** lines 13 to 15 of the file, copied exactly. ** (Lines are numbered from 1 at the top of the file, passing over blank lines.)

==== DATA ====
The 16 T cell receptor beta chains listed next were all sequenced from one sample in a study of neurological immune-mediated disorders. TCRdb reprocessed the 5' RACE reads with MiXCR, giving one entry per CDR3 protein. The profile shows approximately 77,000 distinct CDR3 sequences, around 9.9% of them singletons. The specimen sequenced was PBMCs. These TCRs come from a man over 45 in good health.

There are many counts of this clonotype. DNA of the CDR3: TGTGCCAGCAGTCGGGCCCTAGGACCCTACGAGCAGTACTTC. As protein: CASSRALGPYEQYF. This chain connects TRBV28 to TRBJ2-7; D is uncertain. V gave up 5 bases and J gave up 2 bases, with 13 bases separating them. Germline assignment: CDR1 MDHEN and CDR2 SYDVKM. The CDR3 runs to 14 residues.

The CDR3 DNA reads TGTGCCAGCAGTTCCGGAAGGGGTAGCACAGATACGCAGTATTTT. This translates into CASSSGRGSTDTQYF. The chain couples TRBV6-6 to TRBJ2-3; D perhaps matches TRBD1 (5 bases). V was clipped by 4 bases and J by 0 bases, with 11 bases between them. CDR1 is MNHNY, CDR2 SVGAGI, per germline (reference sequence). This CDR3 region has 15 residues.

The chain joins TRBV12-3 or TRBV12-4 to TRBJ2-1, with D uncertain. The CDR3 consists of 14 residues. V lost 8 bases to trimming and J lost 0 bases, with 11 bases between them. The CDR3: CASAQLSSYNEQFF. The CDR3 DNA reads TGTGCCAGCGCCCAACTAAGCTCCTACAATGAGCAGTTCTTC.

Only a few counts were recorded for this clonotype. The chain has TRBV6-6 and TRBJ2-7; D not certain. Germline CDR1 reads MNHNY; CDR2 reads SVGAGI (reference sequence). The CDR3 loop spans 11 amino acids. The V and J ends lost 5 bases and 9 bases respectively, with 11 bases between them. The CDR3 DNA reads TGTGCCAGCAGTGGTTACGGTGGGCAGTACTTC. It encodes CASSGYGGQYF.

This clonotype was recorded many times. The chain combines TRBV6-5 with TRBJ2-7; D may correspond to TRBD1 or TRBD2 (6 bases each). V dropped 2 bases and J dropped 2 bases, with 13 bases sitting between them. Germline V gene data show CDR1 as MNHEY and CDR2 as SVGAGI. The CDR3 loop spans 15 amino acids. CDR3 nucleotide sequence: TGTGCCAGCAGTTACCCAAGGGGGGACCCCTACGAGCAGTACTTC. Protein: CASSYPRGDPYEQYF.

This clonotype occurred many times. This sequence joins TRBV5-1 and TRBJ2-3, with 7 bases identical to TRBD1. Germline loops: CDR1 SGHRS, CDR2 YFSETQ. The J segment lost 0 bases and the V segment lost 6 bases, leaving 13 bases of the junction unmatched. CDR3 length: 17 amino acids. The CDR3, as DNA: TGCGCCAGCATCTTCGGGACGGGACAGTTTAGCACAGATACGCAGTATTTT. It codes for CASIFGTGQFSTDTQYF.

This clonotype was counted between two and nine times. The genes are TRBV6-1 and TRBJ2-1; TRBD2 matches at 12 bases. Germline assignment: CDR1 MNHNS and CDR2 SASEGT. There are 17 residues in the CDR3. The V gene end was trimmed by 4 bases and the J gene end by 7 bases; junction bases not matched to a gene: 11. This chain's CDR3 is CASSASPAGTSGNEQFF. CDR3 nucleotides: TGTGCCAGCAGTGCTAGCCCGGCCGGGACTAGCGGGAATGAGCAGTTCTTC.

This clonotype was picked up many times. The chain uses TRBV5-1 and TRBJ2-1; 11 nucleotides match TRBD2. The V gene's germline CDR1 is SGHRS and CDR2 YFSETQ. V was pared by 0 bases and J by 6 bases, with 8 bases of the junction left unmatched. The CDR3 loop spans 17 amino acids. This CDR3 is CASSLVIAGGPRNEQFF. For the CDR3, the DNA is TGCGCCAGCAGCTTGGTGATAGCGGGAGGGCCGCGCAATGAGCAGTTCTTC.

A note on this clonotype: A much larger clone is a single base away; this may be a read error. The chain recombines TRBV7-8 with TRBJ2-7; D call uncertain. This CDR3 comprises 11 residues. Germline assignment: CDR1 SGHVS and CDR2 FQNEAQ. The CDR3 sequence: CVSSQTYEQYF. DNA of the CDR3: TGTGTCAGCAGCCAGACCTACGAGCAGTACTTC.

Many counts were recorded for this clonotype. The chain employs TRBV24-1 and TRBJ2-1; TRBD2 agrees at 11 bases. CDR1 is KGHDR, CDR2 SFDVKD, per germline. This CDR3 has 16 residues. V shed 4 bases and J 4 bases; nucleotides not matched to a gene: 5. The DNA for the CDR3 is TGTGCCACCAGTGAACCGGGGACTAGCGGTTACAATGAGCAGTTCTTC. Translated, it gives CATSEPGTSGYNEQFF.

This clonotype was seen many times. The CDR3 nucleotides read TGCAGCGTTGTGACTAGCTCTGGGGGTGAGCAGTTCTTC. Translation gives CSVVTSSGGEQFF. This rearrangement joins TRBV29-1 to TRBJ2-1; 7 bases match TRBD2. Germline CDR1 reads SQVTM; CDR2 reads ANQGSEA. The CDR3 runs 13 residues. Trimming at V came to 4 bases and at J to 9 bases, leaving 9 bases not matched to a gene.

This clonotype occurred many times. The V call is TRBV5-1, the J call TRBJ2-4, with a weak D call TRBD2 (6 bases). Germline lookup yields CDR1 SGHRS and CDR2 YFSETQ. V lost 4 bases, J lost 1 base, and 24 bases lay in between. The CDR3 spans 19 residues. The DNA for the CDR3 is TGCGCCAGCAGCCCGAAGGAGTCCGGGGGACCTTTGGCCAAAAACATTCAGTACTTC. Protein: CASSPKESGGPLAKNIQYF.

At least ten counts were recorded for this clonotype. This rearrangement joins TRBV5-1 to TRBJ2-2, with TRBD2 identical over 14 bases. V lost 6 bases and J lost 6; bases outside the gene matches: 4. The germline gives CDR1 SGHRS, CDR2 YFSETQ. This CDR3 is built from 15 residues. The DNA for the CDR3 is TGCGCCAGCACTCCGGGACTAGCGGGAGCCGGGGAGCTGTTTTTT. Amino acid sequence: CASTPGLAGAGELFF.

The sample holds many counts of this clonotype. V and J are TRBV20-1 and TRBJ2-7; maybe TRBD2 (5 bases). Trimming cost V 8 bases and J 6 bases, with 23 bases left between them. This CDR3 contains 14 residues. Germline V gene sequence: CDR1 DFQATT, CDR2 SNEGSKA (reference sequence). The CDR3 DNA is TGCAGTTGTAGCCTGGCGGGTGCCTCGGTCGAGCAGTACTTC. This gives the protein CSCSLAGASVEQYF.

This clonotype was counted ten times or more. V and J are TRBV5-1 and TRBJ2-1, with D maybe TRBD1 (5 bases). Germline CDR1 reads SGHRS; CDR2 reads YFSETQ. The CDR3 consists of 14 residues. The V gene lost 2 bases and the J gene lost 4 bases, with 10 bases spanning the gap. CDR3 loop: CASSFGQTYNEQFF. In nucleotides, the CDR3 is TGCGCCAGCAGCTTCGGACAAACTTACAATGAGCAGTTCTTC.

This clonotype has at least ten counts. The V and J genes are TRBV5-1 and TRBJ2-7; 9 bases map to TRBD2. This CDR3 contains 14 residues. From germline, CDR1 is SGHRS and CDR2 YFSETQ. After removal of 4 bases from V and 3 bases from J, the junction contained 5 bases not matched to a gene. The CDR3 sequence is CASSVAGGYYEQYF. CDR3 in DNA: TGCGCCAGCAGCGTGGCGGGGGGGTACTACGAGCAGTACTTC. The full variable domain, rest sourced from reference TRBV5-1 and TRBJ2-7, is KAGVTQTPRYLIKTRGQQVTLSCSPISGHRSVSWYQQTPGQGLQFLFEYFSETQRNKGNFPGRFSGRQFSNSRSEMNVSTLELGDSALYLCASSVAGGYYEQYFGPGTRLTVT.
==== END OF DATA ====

This clonotype occurred many times. The V call is TRBV5-1, the J call TRBJ2-4, with a weak D call TRBD2 (6 bases). Germline lookup yields CDR1 SGHRS and CDR2 YFSETQ. V lost 4 bases, J lost 1 base, and 24 bases lay in between. The CDR3 spans 19 residues. The DNA for the CDR3 is TGCGCCAGCAGCCCGAAGGAGTCCGGGGGACCTTTGGCCAAAAACATTCAGTACTTC. Protein: CASSPKESGGPLAKNIQYF.

At least ten counts were recorded for this clonotype. This rearrangement joins TRBV5-1 to TRBJ2-2, with TRBD2 identical over 14 bases. V lost 6 bases and J lost 6; bases outside the gene matches: 4. The germline gives CDR1 SGHRS, CDR2 YFSETQ. This CDR3 is built from 15 residues. The DNA for the CDR3 is TGCGCCAGCACTCCGGGACTAGCGGGAGCCGGGGAGCTGTTTTTT. Amino acid sequence: CASTPGLAGAGELFF.

The sample holds many counts of this clonotype. V and J are TRBV20-1 and TRBJ2-7; maybe TRBD2 (5 bases). Trimming cost V 8 bases and J 6 bases, with 23 bases left between them. This CDR3 contains 14 residues. Germline V gene sequence: CDR1 DFQATT, CDR2 SNEGSKA (reference sequence). The CDR3 DNA is TGCAGTTGTAGCCTGGCGGGTGCCTCGGTCGAGCAGTACTTC. This gives the protein CSCSLAGASVEQYF.